Then the coat was identified as a Miu Miu number costing just shy of $5,000, and I remembered the only way I could afford it myself is if I paid for it on layaway with my paltry $600 stimulus check—and forgot about rent.

And so Emhoff’s fashion choices became part of the day’s pageantry, which can feel hollow given, you know, everything going on in the world. This is no fault of her own. Two things can be true: one can be weary of establishment politicians while also acknowledging that the stepdaughter of one wears the heck out of some clothes.

Emhoff gave one fashion interview to Vogue explaining her burgundy inauguration dress, which was mostly hidden by her Miu Miu coat.

“My mood board was very 'little girl,' in a sense, a lot of scalloped collars and big silhouette shoulders and small buttons,” she said. “I was going for something girlier, to embrace my feminine side... because, like, how many times do you prepare yourself to attend an inauguration? This momentous event deserves a momentous outfit."

Representatives for Miu Miu did not respond to The Daily Beast’s request for comment. A representative for Thom Browne wrote in an email that the preppy ensemble Emhoff wore to a coronavirus memorial the night before the swearing-in was loaned to her. Translation: she did not purchase it herself, but it was also not gifted—she has to give it back.

First ladies are expected to buy their own clothes—it’s viewed as inappropriate for them to accept freebies—but Emhoff charts new territory with her title. She’s both the second daughter and a fledgling designer and budding fashion industry darling. It remains to be seen how she wields her influence and pays for her clothes... or not. (The celebrity styling team Jill Lincoln and Jordan Johnson, who have a working relationship with Kerstin Emhoff, pulled the pieces.)

A question on my mind: will Emhoff be in D.C. representing her family often, or was Wednesday a one-off, and it is back to Bushwick? “It’s really tough to anticipate,” said Lauren Rothman, a stylist based in the capitol. “In my experience with extended political families, everyone has to figure out their role. I think she is one to watch.”

Rothman added that she’s had “a lot” of requests for long coats from clients who were enamored with Emhoff’s take. “That’s the biggest trend of 2021: practical fashion,” she said. “She was wearing something very practical, classic, with some sparkle. That made all the difference.”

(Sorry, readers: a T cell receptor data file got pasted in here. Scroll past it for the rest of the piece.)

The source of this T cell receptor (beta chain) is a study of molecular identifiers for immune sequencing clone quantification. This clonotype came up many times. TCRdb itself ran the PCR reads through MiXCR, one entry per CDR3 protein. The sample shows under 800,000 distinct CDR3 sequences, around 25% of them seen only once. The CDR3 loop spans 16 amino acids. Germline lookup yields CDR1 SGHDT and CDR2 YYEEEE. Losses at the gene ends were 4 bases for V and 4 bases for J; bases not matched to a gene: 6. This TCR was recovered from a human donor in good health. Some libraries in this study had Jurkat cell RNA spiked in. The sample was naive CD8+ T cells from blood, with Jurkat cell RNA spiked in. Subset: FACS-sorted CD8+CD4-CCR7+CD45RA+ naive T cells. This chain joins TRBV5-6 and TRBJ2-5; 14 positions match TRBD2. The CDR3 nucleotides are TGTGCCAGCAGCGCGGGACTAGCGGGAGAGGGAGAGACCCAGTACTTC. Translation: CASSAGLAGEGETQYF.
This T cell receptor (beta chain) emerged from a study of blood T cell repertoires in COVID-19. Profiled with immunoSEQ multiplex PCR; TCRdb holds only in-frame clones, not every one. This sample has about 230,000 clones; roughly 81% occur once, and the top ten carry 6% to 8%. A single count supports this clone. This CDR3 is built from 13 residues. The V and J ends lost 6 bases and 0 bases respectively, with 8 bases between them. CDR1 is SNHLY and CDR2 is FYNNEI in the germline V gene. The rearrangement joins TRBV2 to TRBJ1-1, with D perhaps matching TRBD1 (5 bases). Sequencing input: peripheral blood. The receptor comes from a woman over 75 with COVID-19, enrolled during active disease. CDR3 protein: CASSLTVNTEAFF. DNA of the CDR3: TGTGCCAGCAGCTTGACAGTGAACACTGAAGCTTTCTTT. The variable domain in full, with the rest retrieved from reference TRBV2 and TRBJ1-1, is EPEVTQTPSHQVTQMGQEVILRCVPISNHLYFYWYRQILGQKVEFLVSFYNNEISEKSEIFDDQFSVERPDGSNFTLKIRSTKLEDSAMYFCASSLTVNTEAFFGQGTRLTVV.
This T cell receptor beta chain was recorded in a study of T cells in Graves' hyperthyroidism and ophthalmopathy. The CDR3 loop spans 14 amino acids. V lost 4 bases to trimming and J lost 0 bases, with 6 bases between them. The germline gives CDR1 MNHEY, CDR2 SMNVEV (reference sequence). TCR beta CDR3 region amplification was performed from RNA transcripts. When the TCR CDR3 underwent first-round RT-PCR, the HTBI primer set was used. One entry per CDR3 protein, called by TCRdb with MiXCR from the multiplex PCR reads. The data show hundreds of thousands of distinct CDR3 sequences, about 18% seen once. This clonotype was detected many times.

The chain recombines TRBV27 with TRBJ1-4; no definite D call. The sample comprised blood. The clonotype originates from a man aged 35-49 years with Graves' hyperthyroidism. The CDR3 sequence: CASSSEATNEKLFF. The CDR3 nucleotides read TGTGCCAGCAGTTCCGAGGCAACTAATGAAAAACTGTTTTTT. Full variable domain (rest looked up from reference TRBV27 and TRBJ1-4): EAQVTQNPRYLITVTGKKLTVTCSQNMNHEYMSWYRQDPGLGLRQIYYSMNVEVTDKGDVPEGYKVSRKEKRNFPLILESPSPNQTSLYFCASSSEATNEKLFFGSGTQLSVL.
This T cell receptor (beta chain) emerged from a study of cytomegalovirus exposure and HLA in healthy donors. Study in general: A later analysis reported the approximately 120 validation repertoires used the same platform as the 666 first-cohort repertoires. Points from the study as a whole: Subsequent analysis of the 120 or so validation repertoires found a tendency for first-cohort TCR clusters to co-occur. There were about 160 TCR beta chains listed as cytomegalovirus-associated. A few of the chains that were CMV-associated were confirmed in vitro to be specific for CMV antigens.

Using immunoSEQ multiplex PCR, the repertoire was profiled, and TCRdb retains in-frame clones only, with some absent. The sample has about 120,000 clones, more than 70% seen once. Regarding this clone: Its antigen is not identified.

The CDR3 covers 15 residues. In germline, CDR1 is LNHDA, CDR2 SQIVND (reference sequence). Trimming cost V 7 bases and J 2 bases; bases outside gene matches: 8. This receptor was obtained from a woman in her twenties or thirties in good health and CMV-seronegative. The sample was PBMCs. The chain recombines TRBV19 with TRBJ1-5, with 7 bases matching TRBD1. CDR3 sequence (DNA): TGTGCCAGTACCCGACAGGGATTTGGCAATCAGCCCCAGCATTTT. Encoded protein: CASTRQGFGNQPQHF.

Safy-Hallan Farah writes the pop culture newsletter Hip to Waste. A few days before the inauguration, she published an essay titled “The Rarest Aesthetic: on Ella Emhoff’s Countersignalling, Hot Girl Maximalism and Alterna-Gurls.”

“She has an aesthetic that signals cool in a lower, supposedly less bombast register than Sasha [Obama],” Farah wrote of Emhoff. “But the thing is... true aesthetes can hear the whisper of old money. That’s the whole deal of something I’ve taken to calling ‘conspicuous minimalism’: a style that calls attention to itself while it postures as if it’s not trying to do that.’”

Over direct message, Farah told me that she “love[s]” Emhoff’s Miu Miu coat. “It’s not everyday that we get something so bedazzled yet somehow not flashy, something a bit more on the subdued side while standing out and truly eclipsing others’ ensembles—all at once,” Farah said. “I think she managed to shrewdly negotiate her personal style with the drab style of the politicians she was surrounded by, which is quite the feat. While it might be a bit of a departure from her usual style, I still think it speaks to her general sensibility.”

For her part, Emhoff returned to Instagram the day after the swearing-in to promote a raffle held by her favorite tattoo artist, the mononymous Ella. Proceeds from the raffle will go to Black Yard Farm Coop, a Black and POC-led farm cooperative in the Bronx.

Then she reposted a selfie taken underneath the Capitol dome with the caption, “Also thank you so much for all the support and love in the past few days it has really meant a lot.”